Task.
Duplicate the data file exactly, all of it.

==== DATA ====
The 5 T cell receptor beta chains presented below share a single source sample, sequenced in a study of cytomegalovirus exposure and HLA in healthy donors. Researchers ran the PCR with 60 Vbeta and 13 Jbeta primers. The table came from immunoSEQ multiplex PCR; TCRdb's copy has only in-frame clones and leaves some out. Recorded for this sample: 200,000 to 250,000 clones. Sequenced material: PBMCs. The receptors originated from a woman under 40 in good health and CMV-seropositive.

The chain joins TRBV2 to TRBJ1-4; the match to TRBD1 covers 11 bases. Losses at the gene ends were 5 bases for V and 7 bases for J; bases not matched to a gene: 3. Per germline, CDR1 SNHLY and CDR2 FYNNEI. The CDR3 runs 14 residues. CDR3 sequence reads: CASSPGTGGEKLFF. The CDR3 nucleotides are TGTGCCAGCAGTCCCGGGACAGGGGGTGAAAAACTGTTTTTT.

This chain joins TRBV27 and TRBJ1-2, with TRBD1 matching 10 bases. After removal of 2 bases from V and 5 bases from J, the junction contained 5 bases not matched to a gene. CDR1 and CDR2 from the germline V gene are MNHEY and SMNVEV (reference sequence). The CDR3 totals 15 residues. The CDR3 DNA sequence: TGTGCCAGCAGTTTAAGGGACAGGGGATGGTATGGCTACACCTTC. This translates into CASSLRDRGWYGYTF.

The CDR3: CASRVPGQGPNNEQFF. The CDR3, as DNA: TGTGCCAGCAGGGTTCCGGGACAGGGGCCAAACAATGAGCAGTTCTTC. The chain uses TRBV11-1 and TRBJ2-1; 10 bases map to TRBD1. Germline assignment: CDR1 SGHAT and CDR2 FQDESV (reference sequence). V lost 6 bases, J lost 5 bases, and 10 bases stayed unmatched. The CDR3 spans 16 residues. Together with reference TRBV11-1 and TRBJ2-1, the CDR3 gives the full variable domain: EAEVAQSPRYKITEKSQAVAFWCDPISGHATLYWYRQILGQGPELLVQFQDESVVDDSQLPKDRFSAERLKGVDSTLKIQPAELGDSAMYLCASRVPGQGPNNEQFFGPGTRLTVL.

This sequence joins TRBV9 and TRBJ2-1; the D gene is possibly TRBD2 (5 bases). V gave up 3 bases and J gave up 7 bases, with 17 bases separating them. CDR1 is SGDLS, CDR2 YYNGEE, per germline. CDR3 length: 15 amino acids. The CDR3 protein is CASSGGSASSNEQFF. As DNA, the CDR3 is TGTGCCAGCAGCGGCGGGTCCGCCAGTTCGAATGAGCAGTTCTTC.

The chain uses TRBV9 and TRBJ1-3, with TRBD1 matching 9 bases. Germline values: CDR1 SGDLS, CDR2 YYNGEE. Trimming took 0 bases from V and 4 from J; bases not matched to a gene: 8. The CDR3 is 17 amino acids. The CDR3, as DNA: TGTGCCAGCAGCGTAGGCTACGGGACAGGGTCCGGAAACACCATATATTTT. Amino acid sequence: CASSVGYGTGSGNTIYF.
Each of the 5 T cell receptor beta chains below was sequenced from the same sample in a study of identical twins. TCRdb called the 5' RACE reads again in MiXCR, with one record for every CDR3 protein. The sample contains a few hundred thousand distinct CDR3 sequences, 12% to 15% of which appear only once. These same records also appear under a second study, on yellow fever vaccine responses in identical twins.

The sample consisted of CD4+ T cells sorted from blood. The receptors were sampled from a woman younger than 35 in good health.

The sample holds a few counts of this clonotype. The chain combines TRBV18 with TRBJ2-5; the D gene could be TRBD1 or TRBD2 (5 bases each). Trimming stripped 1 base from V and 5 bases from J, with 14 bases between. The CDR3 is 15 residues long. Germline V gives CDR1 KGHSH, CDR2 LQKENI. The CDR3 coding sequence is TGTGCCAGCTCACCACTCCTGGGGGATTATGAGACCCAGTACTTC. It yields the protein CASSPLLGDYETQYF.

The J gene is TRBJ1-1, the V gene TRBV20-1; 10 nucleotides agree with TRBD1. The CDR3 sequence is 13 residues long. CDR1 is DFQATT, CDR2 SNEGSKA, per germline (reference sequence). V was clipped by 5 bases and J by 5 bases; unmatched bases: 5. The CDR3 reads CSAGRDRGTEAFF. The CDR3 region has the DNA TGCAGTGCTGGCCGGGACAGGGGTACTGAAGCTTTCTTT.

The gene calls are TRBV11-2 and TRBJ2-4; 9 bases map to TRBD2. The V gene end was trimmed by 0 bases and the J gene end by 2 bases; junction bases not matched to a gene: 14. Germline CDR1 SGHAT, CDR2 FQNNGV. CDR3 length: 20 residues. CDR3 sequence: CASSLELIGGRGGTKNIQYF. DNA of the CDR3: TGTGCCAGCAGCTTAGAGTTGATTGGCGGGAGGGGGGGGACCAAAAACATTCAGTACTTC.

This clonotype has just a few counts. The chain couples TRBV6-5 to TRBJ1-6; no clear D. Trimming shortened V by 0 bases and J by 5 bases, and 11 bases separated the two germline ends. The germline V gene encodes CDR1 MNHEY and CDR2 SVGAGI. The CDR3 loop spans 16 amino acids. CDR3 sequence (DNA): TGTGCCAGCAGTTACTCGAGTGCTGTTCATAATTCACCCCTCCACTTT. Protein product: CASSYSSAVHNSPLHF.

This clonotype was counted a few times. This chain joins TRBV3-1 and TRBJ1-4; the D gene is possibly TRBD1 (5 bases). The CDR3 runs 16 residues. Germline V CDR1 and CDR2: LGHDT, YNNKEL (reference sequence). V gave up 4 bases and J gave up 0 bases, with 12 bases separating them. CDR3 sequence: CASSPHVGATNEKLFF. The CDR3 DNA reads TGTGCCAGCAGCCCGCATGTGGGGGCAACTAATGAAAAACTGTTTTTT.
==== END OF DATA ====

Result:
The 5 T cell receptor beta chains presented below share a single source sample, sequenced in a study of cytomegalovirus exposure and HLA in healthy donors. Researchers ran the PCR with 60 Vbeta and 13 Jbeta primers. The table came from immunoSEQ multiplex PCR; TCRdb's copy has only in-frame clones and leaves some out. Recorded for this sample: 200,000 to 250,000 clones. Sequenced material: PBMCs. The receptors originated from a woman under 40 in good health and CMV-seropositive.

The chain joins TRBV2 to TRBJ1-4; the match to TRBD1 covers 11 bases. Losses at the gene ends were 5 bases for V and 7 bases for J; bases not matched to a gene: 3. Per germline, CDR1 SNHLY and CDR2 FYNNEI. The CDR3 runs 14 residues. CDR3 sequence reads: CASSPGTGGEKLFF. The CDR3 nucleotides are TGTGCCAGCAGTCCCGGGACAGGGGGTGAAAAACTGTTTTTT.

This chain joins TRBV27 and TRBJ1-2, with TRBD1 matching 10 bases. After removal of 2 bases from V and 5 bases from J, the junction contained 5 bases not matched to a gene. CDR1 and CDR2 from the germline V gene are MNHEY and SMNVEV (reference sequence). The CDR3 totals 15 residues. The CDR3 DNA sequence: TGTGCCAGCAGTTTAAGGGACAGGGGATGGTATGGCTACACCTTC. This translates into CASSLRDRGWYGYTF.

The CDR3: CASRVPGQGPNNEQFF. The CDR3, as DNA: TGTGCCAGCAGGGTTCCGGGACAGGGGCCAAACAATGAGCAGTTCTTC. The chain uses TRBV11-1 and TRBJ2-1; 10 bases map to TRBD1. Germline assignment: CDR1 SGHAT and CDR2 FQDESV (reference sequence). V lost 6 bases, J lost 5 bases, and 10 bases stayed unmatched. The CDR3 spans 16 residues. Together with reference TRBV11-1 and TRBJ2-1, the CDR3 gives the full variable domain: EAEVAQSPRYKITEKSQAVAFWCDPISGHATLYWYRQILGQGPELLVQFQDESVVDDSQLPKDRFSAERLKGVDSTLKIQPAELGDSAMYLCASRVPGQGPNNEQFFGPGTRLTVL.

This sequence joins TRBV9 and TRBJ2-1; the D gene is possibly TRBD2 (5 bases). V gave up 3 bases and J gave up 7 bases, with 17 bases separating them. CDR1 is SGDLS, CDR2 YYNGEE, per germline. CDR3 length: 15 amino acids. The CDR3 protein is CASSGGSASSNEQFF. As DNA, the CDR3 is TGTGCCAGCAGCGGCGGGTCCGCCAGTTCGAATGAGCAGTTCTTC.

The chain uses TRBV9 and TRBJ1-3, with TRBD1 matching 9 bases. Germline values: CDR1 SGDLS, CDR2 YYNGEE. Trimming took 0 bases from V and 4 from J; bases not matched to a gene: 8. The CDR3 is 17 amino acids. The CDR3, as DNA: TGTGCCAGCAGCGTAGGCTACGGGACAGGGTCCGGAAACACCATATATTTT. Amino acid sequence: CASSVGYGTGSGNTIYF.
Each of the 5 T cell receptor beta chains below was sequenced from the same sample in a study of identical twins. TCRdb called the 5' RACE reads again in MiXCR, with one record for every CDR3 protein. The sample contains a few hundred thousand distinct CDR3 sequences, 12% to 15% of which appear only once. These same records also appear under a second study, on yellow fever vaccine responses in identical twins.

The sample consisted of CD4+ T cells sorted from blood. The receptors were sampled from a woman younger than 35 in good health.

The sample holds a few counts of this clonotype. The chain combines TRBV18 with TRBJ2-5; the D gene could be TRBD1 or TRBD2 (5 bases each). Trimming stripped 1 base from V and 5 bases from J, with 14 bases between. The CDR3 is 15 residues long. Germline V gives CDR1 KGHSH, CDR2 LQKENI. The CDR3 coding sequence is TGTGCCAGCTCACCACTCCTGGGGGATTATGAGACCCAGTACTTC. It yields the protein CASSPLLGDYETQYF.

The J gene is TRBJ1-1, the V gene TRBV20-1; 10 nucleotides agree with TRBD1. The CDR3 sequence is 13 residues long. CDR1 is DFQATT, CDR2 SNEGSKA, per germline (reference sequence). V was clipped by 5 bases and J by 5 bases; unmatched bases: 5. The CDR3 reads CSAGRDRGTEAFF. The CDR3 region has the DNA TGCAGTGCTGGCCGGGACAGGGGTACTGAAGCTTTCTTT.

The gene calls are TRBV11-2 and TRBJ2-4; 9 bases map to TRBD2. The V gene end was trimmed by 0 bases and the J gene end by 2 bases; junction bases not matched to a gene: 14. Germline CDR1 SGHAT, CDR2 FQNNGV. CDR3 length: 20 residues. CDR3 sequence: CASSLELIGGRGGTKNIQYF. DNA of the CDR3: TGTGCCAGCAGCTTAGAGTTGATTGGCGGGAGGGGGGGGACCAAAAACATTCAGTACTTC.

This clonotype has just a few counts. The chain couples TRBV6-5 to TRBJ1-6; no clear D. Trimming shortened V by 0 bases and J by 5 bases, and 11 bases separated the two germline ends. The germline V gene encodes CDR1 MNHEY and CDR2 SVGAGI. The CDR3 loop spans 16 amino acids. CDR3 sequence (DNA): TGTGCCAGCAGTTACTCGAGTGCTGTTCATAATTCACCCCTCCACTTT. Protein product: CASSYSSAVHNSPLHF.

This clonotype was counted a few times. This chain joins TRBV3-1 and TRBJ1-4; the D gene is possibly TRBD1 (5 bases). The CDR3 runs 16 residues. Germline V CDR1 and CDR2: LGHDT, YNNKEL (reference sequence). V gave up 4 bases and J gave up 0 bases, with 12 bases separating them. CDR3 sequence: CASSPHVGATNEKLFF. The CDR3 DNA reads TGTGCCAGCAGCCCGCATGTGGGGGCAACTAATGAAAAACTGTTTTTT.